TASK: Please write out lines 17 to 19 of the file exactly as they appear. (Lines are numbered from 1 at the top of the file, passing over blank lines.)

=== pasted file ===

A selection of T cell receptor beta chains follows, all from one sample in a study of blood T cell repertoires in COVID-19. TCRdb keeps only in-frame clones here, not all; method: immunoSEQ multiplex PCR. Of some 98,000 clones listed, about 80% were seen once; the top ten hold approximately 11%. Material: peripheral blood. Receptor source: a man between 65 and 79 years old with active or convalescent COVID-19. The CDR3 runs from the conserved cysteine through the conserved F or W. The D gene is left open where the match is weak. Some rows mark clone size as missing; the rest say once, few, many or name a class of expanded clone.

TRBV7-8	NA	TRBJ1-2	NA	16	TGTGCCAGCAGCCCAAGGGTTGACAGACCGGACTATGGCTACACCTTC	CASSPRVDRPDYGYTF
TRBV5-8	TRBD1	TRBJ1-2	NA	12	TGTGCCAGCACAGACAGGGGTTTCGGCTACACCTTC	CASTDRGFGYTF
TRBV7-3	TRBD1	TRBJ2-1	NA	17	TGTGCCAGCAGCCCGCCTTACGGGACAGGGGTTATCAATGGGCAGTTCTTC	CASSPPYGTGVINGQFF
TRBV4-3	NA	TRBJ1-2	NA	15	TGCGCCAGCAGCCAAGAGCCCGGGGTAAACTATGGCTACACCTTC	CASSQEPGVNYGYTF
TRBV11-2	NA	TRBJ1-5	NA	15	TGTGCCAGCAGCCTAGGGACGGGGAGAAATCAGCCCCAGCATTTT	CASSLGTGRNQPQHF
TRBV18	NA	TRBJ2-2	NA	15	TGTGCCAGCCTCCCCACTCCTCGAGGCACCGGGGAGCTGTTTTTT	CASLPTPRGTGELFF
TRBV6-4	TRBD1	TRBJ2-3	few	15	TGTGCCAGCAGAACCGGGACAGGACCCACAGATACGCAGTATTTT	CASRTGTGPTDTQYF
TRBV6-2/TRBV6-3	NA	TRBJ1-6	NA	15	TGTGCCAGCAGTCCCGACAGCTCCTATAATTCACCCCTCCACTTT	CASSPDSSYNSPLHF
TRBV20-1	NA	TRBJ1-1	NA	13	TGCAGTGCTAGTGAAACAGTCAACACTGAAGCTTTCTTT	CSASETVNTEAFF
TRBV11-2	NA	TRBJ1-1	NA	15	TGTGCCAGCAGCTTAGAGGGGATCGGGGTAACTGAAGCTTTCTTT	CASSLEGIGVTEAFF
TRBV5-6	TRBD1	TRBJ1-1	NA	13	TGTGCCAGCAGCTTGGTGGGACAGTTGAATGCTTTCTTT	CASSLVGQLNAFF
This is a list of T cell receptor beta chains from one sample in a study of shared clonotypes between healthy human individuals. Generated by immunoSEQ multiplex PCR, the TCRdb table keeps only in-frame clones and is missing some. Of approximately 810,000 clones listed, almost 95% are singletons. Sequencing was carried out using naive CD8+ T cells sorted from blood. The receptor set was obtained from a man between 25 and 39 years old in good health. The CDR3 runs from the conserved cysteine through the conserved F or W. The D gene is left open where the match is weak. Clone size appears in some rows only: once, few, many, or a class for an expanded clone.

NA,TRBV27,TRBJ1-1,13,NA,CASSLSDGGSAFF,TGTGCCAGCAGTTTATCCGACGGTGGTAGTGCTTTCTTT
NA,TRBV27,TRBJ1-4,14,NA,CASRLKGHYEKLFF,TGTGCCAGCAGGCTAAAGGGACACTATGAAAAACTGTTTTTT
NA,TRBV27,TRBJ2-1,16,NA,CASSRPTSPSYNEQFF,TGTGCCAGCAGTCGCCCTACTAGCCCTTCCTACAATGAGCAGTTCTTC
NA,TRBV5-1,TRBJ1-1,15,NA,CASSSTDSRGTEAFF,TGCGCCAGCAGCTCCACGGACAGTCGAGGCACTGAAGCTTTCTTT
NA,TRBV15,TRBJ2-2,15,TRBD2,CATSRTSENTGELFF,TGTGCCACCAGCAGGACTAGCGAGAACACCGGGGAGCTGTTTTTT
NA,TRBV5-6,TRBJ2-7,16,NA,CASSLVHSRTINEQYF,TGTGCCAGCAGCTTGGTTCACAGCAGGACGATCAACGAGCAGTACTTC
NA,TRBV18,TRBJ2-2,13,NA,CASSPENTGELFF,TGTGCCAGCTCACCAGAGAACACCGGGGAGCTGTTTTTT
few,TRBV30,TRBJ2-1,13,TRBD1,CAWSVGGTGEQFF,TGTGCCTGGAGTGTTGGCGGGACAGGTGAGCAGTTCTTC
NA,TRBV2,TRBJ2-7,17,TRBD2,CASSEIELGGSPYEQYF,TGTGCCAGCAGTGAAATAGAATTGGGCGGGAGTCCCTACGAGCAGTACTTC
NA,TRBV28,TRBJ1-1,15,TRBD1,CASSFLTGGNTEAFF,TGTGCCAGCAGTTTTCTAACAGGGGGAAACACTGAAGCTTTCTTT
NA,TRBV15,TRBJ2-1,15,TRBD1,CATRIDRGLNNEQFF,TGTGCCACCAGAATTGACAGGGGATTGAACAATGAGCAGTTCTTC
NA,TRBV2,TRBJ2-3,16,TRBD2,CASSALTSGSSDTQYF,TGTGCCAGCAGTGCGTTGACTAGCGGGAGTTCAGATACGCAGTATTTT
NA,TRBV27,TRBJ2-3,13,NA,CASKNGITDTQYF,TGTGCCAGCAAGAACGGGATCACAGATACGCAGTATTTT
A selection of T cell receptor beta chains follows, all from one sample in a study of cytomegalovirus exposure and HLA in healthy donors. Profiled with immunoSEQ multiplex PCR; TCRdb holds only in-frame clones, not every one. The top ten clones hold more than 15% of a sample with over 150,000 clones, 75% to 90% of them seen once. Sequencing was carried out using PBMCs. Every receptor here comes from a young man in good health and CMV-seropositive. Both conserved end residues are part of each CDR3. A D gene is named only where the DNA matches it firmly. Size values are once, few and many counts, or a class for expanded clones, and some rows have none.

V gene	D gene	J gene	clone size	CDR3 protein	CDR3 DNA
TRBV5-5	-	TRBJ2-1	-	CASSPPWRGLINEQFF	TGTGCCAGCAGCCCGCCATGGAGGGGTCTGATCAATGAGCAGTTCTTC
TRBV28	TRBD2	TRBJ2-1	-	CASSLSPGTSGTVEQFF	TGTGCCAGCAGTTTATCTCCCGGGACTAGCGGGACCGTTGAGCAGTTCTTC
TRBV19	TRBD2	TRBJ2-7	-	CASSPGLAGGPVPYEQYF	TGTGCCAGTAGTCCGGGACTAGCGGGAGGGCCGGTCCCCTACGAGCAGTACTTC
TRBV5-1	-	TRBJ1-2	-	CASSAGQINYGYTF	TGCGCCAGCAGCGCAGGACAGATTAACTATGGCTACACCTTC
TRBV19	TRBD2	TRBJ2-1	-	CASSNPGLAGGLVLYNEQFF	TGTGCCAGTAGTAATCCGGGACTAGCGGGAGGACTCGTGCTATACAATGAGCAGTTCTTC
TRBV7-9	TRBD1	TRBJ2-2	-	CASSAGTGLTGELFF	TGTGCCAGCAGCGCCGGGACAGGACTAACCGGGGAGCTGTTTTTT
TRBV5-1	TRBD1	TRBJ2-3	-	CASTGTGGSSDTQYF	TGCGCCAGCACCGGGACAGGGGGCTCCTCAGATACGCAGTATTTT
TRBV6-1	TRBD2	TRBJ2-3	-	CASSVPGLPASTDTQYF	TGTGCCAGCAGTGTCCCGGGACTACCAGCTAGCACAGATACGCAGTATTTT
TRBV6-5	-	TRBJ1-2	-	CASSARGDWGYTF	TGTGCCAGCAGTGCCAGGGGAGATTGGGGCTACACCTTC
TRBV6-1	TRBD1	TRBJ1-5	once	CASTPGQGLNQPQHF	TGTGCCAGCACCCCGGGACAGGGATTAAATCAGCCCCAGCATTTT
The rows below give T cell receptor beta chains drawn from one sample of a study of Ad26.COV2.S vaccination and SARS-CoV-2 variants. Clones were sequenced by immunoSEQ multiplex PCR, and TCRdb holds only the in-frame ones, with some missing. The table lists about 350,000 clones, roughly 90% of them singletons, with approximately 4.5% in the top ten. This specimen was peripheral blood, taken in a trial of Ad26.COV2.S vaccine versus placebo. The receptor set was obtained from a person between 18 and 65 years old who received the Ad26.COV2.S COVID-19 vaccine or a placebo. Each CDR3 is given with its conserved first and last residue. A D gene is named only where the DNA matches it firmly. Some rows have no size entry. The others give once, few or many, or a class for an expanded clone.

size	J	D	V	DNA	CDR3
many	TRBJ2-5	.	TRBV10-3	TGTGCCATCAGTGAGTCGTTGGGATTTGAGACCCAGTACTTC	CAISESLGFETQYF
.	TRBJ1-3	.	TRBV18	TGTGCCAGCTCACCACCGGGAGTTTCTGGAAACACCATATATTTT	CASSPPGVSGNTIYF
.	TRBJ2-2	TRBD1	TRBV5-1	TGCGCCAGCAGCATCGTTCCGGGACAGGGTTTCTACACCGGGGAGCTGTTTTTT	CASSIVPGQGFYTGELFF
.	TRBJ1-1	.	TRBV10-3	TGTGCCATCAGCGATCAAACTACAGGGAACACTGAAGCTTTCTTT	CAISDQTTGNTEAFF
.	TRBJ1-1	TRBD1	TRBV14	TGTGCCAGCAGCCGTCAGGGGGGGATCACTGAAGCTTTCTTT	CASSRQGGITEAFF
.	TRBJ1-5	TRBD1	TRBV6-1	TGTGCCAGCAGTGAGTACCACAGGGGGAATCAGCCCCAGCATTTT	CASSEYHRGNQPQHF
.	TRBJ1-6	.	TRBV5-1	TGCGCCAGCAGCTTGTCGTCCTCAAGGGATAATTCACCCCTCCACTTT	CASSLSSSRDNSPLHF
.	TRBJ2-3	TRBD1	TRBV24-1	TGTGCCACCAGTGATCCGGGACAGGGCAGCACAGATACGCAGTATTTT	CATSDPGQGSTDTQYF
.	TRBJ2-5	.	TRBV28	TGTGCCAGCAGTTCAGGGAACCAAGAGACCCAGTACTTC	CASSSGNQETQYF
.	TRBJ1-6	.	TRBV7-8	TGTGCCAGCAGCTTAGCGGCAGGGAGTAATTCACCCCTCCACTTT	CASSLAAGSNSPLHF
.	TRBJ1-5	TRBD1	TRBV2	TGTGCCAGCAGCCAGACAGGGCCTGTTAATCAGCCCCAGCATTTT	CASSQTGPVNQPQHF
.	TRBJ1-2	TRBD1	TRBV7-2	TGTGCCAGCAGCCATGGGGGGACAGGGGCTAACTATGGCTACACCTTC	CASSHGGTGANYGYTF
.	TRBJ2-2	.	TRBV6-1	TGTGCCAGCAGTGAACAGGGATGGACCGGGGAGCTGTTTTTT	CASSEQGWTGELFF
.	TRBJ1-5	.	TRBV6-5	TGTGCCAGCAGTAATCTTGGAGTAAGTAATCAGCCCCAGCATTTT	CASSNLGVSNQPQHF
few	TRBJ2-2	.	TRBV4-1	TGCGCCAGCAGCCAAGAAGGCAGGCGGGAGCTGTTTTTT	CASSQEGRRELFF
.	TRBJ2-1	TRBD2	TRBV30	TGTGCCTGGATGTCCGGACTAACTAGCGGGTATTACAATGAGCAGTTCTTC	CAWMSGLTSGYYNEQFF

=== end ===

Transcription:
NA,TRBV5-1,TRBJ1-1,15,NA,CASSSTDSRGTEAFF,TGCGCCAGCAGCTCCACGGACAGTCGAGGCACTGAAGCTTTCTTT
NA,TRBV15,TRBJ2-2,15,TRBD2,CATSRTSENTGELFF,TGTGCCACCAGCAGGACTAGCGAGAACACCGGGGAGCTGTTTTTT
NA,TRBV5-6,TRBJ2-7,16,NA,CASSLVHSRTINEQYF,TGTGCCAGCAGCTTGGTTCACAGCAGGACGATCAACGAGCAGTACTTC